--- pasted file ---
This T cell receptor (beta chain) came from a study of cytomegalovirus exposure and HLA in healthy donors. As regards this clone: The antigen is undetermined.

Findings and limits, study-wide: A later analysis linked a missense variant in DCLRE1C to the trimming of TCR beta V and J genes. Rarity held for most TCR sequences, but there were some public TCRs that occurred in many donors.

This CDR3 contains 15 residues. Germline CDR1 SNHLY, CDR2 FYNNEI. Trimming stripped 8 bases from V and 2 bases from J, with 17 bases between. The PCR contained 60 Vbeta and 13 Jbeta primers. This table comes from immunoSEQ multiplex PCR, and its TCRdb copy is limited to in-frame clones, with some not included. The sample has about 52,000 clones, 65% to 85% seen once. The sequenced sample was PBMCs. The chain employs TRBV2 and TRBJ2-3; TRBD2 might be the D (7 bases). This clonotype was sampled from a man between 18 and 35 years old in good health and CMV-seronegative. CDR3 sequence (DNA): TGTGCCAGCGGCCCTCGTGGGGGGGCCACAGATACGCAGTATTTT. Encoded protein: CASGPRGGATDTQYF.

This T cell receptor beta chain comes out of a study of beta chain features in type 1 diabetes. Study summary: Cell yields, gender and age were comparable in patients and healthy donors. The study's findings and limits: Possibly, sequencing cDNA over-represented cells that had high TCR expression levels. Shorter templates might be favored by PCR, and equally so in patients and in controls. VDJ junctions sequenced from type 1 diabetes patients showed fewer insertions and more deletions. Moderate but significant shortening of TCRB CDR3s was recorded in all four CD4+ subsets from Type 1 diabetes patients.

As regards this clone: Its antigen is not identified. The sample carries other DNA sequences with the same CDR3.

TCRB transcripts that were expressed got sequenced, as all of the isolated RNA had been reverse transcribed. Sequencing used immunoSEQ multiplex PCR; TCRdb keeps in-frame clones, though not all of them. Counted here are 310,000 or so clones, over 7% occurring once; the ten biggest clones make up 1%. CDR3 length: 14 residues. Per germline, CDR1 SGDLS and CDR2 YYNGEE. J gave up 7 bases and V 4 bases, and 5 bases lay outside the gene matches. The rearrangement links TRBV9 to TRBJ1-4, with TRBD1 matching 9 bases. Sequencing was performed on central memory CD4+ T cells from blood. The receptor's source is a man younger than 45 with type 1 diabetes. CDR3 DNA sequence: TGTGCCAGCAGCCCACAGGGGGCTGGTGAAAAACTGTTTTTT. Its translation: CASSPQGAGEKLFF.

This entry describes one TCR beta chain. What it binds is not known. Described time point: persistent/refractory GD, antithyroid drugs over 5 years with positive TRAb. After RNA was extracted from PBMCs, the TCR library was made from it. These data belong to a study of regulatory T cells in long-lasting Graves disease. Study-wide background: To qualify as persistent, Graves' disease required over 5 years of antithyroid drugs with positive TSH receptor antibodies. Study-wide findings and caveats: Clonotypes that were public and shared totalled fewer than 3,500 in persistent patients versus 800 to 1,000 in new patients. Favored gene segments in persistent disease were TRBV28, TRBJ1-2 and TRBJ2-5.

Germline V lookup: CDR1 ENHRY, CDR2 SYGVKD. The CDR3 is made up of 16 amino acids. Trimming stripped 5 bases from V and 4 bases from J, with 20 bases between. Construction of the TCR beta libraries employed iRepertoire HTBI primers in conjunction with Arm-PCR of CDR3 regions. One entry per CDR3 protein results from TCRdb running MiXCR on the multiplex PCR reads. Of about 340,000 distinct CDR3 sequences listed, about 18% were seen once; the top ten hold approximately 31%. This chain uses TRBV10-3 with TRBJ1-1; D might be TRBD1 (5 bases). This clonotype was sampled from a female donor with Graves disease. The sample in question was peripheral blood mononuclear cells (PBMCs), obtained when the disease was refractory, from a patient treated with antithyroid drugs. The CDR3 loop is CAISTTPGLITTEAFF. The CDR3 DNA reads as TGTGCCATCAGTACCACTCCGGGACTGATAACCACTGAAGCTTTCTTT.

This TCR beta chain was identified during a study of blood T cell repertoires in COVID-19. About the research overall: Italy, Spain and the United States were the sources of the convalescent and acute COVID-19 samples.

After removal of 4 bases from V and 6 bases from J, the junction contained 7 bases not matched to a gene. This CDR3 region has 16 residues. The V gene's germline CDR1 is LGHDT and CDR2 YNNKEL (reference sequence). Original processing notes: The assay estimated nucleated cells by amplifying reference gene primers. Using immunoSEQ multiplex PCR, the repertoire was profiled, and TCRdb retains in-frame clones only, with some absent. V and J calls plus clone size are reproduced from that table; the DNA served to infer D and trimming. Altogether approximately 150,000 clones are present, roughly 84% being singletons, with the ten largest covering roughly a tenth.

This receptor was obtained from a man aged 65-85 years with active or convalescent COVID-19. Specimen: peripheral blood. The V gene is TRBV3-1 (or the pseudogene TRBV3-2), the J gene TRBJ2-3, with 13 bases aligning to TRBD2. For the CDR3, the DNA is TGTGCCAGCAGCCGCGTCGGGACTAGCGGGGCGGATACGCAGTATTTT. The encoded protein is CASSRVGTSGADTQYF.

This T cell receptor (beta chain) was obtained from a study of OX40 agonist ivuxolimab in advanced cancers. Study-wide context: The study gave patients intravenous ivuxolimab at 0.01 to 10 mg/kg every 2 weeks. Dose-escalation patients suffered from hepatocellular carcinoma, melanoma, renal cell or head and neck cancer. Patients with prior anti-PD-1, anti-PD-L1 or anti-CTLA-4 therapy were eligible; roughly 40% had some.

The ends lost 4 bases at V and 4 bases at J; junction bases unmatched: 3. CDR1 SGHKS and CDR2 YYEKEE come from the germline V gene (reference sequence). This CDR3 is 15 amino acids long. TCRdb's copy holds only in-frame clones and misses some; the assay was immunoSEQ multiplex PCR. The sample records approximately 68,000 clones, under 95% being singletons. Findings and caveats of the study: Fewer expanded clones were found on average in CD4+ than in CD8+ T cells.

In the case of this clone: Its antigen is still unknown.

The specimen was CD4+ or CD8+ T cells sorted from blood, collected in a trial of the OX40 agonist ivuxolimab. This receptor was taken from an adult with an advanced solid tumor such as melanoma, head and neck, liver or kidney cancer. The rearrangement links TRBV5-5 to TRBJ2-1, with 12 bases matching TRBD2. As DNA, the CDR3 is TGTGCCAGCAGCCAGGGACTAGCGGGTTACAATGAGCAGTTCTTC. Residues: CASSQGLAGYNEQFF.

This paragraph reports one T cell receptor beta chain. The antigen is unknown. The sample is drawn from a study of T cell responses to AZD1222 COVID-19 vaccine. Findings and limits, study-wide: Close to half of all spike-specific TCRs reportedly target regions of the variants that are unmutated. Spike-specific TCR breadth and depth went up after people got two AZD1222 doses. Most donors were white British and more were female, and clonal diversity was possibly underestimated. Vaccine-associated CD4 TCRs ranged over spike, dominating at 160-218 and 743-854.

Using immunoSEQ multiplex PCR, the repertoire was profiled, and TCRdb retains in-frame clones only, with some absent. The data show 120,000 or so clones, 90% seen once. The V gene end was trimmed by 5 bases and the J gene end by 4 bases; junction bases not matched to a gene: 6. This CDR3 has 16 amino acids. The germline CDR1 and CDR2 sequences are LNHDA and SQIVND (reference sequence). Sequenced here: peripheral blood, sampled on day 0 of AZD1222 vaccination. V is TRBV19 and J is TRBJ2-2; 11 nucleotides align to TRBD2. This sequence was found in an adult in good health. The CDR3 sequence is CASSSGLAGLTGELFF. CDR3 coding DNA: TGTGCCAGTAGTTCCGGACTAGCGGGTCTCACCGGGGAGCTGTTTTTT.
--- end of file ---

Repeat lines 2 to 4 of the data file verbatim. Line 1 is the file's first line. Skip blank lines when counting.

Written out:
Findings and limits, study-wide: A later analysis linked a missense variant in DCLRE1C to the trimming of TCR beta V and J genes. Rarity held for most TCR sequences, but there were some public TCRs that occurred in many donors.

This CDR3 contains 15 residues. Germline CDR1 SNHLY, CDR2 FYNNEI. Trimming stripped 8 bases from V and 2 bases from J, with 17 bases between. The PCR contained 60 Vbeta and 13 Jbeta primers. This table comes from immunoSEQ multiplex PCR, and its TCRdb copy is limited to in-frame clones, with some not included. The sample has about 52,000 clones, 65% to 85% seen once. The sequenced sample was PBMCs. The chain employs TRBV2 and TRBJ2-3; TRBD2 might be the D (7 bases). This clonotype was sampled from a man between 18 and 35 years old in good health and CMV-seronegative. CDR3 sequence (DNA): TGTGCCAGCGGCCCTCGTGGGGGGGCCACAGATACGCAGTATTTT. Encoded protein: CASGPRGGATDTQYF.

This T cell receptor beta chain comes out of a study of beta chain features in type 1 diabetes. Study summary: Cell yields, gender and age were comparable in patients and healthy donors. The study's findings and limits: Possibly, sequencing cDNA over-represented cells that had high TCR expression levels. Shorter templates might be favored by PCR, and equally so in patients and in controls. VDJ junctions sequenced from type 1 diabetes patients showed fewer insertions and more deletions. Moderate but significant shortening of TCRB CDR3s was recorded in all four CD4+ subsets from Type 1 diabetes patients.